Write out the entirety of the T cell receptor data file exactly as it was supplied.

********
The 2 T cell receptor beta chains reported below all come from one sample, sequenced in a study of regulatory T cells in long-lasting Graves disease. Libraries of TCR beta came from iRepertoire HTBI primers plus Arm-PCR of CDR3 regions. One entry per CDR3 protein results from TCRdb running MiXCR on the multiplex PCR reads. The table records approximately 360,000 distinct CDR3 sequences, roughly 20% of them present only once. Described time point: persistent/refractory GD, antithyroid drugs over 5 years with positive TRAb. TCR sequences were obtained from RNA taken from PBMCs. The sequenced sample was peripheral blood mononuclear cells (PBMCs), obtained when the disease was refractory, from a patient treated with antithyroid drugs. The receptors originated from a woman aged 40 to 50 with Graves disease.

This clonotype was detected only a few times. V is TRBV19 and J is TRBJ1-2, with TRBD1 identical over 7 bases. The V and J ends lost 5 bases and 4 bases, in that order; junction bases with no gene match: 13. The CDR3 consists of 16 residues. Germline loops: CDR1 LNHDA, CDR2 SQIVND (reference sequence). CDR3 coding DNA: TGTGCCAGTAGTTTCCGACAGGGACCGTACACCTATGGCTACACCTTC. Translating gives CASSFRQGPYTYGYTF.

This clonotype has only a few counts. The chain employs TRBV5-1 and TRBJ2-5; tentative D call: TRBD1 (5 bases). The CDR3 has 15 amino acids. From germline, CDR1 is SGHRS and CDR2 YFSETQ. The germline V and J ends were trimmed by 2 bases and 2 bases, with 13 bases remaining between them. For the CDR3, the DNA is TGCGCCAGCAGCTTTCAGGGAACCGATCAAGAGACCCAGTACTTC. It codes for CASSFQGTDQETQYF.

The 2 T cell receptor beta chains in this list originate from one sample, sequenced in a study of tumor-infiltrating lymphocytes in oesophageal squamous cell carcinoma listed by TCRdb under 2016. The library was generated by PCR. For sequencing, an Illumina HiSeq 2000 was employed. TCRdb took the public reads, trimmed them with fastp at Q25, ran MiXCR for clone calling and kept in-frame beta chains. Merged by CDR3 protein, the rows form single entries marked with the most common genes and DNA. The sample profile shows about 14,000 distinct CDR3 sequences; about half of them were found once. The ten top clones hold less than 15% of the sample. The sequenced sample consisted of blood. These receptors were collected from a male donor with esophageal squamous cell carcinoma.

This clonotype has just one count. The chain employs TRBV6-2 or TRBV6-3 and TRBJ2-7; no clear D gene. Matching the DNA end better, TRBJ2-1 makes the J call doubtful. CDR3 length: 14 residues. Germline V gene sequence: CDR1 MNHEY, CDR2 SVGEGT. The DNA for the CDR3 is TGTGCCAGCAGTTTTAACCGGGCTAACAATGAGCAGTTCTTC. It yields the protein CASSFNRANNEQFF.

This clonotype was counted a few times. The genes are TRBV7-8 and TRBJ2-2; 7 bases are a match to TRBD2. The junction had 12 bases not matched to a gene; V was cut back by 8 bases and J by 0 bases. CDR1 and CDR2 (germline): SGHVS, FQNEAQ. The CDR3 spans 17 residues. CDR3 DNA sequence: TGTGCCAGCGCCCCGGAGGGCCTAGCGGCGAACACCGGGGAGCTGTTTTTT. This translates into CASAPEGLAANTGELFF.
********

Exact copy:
The 2 T cell receptor beta chains reported below all come from one sample, sequenced in a study of regulatory T cells in long-lasting Graves disease. Libraries of TCR beta came from iRepertoire HTBI primers plus Arm-PCR of CDR3 regions. One entry per CDR3 protein results from TCRdb running MiXCR on the multiplex PCR reads. The table records approximately 360,000 distinct CDR3 sequences, roughly 20% of them present only once. Described time point: persistent/refractory GD, antithyroid drugs over 5 years with positive TRAb. TCR sequences were obtained from RNA taken from PBMCs. The sequenced sample was peripheral blood mononuclear cells (PBMCs), obtained when the disease was refractory, from a patient treated with antithyroid drugs. The receptors originated from a woman aged 40 to 50 with Graves disease.

This clonotype was detected only a few times. V is TRBV19 and J is TRBJ1-2, with TRBD1 identical over 7 bases. The V and J ends lost 5 bases and 4 bases, in that order; junction bases with no gene match: 13. The CDR3 consists of 16 residues. Germline loops: CDR1 LNHDA, CDR2 SQIVND (reference sequence). CDR3 coding DNA: TGTGCCAGTAGTTTCCGACAGGGACCGTACACCTATGGCTACACCTTC. Translating gives CASSFRQGPYTYGYTF.

This clonotype has only a few counts. The chain employs TRBV5-1 and TRBJ2-5; tentative D call: TRBD1 (5 bases). The CDR3 has 15 amino acids. From germline, CDR1 is SGHRS and CDR2 YFSETQ. The germline V and J ends were trimmed by 2 bases and 2 bases, with 13 bases remaining between them. For the CDR3, the DNA is TGCGCCAGCAGCTTTCAGGGAACCGATCAAGAGACCCAGTACTTC. It codes for CASSFQGTDQETQYF.

The 2 T cell receptor beta chains in this list originate from one sample, sequenced in a study of tumor-infiltrating lymphocytes in oesophageal squamous cell carcinoma listed by TCRdb under 2016. The library was generated by PCR. For sequencing, an Illumina HiSeq 2000 was employed. TCRdb took the public reads, trimmed them with fastp at Q25, ran MiXCR for clone calling and kept in-frame beta chains. Merged by CDR3 protein, the rows form single entries marked with the most common genes and DNA. The sample profile shows about 14,000 distinct CDR3 sequences; about half of them were found once. The ten top clones hold less than 15% of the sample. The sequenced sample consisted of blood. These receptors were collected from a male donor with esophageal squamous cell carcinoma.

This clonotype has just one count. The chain employs TRBV6-2 or TRBV6-3 and TRBJ2-7; no clear D gene. Matching the DNA end better, TRBJ2-1 makes the J call doubtful. CDR3 length: 14 residues. Germline V gene sequence: CDR1 MNHEY, CDR2 SVGEGT. The DNA for the CDR3 is TGTGCCAGCAGTTTTAACCGGGCTAACAATGAGCAGTTCTTC. It yields the protein CASSFNRANNEQFF.

This clonotype was counted a few times. The genes are TRBV7-8 and TRBJ2-2; 7 bases are a match to TRBD2. The junction had 12 bases not matched to a gene; V was cut back by 8 bases and J by 0 bases. CDR1 and CDR2 (germline): SGHVS, FQNEAQ. The CDR3 spans 17 residues. CDR3 DNA sequence: TGTGCCAGCGCCCCGGAGGGCCTAGCGGCGAACACCGGGGAGCTGTTTTTT. This translates into CASAPEGLAANTGELFF.